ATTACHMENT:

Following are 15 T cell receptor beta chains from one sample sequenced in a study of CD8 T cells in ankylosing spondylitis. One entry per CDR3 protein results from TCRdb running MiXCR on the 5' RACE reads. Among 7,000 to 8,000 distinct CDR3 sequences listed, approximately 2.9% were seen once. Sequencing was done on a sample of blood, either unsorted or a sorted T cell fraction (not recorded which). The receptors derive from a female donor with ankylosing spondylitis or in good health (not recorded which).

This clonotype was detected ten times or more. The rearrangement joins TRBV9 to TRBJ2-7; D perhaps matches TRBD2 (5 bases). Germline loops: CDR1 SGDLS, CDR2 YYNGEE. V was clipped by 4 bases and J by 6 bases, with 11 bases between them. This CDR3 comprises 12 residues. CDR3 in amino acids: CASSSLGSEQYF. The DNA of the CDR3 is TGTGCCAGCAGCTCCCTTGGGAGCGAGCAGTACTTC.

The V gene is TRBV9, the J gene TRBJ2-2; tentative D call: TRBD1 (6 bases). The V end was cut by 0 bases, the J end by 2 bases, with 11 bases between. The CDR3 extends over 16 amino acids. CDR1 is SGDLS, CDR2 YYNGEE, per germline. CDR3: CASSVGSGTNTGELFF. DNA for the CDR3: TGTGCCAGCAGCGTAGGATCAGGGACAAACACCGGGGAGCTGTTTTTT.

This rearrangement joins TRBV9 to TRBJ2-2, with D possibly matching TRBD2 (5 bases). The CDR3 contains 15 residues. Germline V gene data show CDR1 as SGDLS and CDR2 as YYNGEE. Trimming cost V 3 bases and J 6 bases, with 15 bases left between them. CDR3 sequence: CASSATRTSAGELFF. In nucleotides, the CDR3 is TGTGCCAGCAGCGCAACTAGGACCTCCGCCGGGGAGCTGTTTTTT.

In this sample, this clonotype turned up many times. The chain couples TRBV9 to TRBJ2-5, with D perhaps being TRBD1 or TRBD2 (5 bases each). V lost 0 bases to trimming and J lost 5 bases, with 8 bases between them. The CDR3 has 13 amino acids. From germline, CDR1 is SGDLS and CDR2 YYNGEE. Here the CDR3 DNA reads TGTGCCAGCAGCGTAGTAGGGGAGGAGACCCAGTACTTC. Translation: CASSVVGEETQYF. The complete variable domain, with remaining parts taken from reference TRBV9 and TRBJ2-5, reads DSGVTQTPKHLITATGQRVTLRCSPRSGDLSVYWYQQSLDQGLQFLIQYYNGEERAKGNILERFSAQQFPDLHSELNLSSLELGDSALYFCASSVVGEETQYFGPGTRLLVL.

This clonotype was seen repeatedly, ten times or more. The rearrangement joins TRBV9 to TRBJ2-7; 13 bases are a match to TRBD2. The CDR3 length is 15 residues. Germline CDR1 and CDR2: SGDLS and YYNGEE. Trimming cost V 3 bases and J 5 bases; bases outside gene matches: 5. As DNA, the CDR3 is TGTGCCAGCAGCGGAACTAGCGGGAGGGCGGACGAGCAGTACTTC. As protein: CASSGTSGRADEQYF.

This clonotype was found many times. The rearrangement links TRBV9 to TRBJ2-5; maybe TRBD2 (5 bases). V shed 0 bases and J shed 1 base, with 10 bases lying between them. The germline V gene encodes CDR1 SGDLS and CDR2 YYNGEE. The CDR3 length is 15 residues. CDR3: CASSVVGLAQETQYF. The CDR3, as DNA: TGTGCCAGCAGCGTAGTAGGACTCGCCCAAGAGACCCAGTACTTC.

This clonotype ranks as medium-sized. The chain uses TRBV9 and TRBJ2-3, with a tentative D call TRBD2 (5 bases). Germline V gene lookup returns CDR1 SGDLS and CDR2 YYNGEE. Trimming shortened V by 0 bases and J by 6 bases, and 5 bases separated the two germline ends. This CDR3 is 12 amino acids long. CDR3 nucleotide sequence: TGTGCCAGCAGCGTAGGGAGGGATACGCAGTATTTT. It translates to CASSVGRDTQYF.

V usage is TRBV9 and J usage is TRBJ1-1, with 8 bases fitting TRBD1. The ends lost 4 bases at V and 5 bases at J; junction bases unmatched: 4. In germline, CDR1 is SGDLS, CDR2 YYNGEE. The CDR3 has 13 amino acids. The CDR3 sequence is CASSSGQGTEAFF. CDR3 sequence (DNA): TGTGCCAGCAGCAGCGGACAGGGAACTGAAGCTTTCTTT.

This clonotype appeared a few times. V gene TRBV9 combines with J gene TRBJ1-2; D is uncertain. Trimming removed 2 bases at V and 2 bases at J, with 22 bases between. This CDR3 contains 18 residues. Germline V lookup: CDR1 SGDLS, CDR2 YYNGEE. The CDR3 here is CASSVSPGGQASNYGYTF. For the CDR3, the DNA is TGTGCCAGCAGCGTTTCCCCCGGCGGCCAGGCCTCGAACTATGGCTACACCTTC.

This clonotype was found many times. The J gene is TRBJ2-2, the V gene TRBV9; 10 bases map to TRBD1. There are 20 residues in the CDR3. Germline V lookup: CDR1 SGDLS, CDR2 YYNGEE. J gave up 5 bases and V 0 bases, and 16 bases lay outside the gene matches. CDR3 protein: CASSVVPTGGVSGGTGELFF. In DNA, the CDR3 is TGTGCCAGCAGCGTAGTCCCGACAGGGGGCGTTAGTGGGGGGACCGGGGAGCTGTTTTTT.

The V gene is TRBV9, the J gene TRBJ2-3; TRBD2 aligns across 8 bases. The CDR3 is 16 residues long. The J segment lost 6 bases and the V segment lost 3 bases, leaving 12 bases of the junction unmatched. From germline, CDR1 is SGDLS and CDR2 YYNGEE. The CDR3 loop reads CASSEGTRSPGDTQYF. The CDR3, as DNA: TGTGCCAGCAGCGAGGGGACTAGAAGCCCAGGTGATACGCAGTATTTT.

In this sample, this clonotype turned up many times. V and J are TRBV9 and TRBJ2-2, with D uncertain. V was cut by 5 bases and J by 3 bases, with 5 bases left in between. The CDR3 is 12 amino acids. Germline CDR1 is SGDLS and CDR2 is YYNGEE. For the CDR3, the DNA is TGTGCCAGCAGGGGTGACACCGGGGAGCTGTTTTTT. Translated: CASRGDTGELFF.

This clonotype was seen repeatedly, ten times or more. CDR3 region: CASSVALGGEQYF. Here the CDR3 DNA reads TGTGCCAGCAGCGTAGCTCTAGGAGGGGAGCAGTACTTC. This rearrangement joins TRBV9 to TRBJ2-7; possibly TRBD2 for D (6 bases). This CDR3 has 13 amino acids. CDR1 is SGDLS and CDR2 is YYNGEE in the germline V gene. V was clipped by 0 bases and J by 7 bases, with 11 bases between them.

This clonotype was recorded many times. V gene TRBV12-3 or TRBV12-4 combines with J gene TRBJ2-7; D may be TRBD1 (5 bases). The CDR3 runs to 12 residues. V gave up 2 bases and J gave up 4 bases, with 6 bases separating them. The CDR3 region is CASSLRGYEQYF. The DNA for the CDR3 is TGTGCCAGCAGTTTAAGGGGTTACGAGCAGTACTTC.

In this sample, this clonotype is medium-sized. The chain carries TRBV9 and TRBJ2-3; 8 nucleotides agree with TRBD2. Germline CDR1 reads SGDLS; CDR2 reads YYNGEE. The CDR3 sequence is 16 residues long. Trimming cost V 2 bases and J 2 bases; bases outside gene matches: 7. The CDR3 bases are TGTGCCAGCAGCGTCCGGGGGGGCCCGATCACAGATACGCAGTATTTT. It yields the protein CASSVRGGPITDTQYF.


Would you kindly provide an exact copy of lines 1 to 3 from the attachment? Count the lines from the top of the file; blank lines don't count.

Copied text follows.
Following are 15 T cell receptor beta chains from one sample sequenced in a study of CD8 T cells in ankylosing spondylitis. One entry per CDR3 protein results from TCRdb running MiXCR on the 5' RACE reads. Among 7,000 to 8,000 distinct CDR3 sequences listed, approximately 2.9% were seen once. Sequencing was done on a sample of blood, either unsorted or a sorted T cell fraction (not recorded which). The receptors derive from a female donor with ankylosing spondylitis or in good health (not recorded which).

This clonotype was detected ten times or more. The rearrangement joins TRBV9 to TRBJ2-7; D perhaps matches TRBD2 (5 bases). Germline loops: CDR1 SGDLS, CDR2 YYNGEE. V was clipped by 4 bases and J by 6 bases, with 11 bases between them. This CDR3 comprises 12 residues. CDR3 in amino acids: CASSSLGSEQYF. The DNA of the CDR3 is TGTGCCAGCAGCTCCCTTGGGAGCGAGCAGTACTTC.

The V gene is TRBV9, the J gene TRBJ2-2; tentative D call: TRBD1 (6 bases). The V end was cut by 0 bases, the J end by 2 bases, with 11 bases between. The CDR3 extends over 16 amino acids. CDR1 is SGDLS, CDR2 YYNGEE, per germline. CDR3: CASSVGSGTNTGELFF. DNA for the CDR3: TGTGCCAGCAGCGTAGGATCAGGGACAAACACCGGGGAGCTGTTTTTT.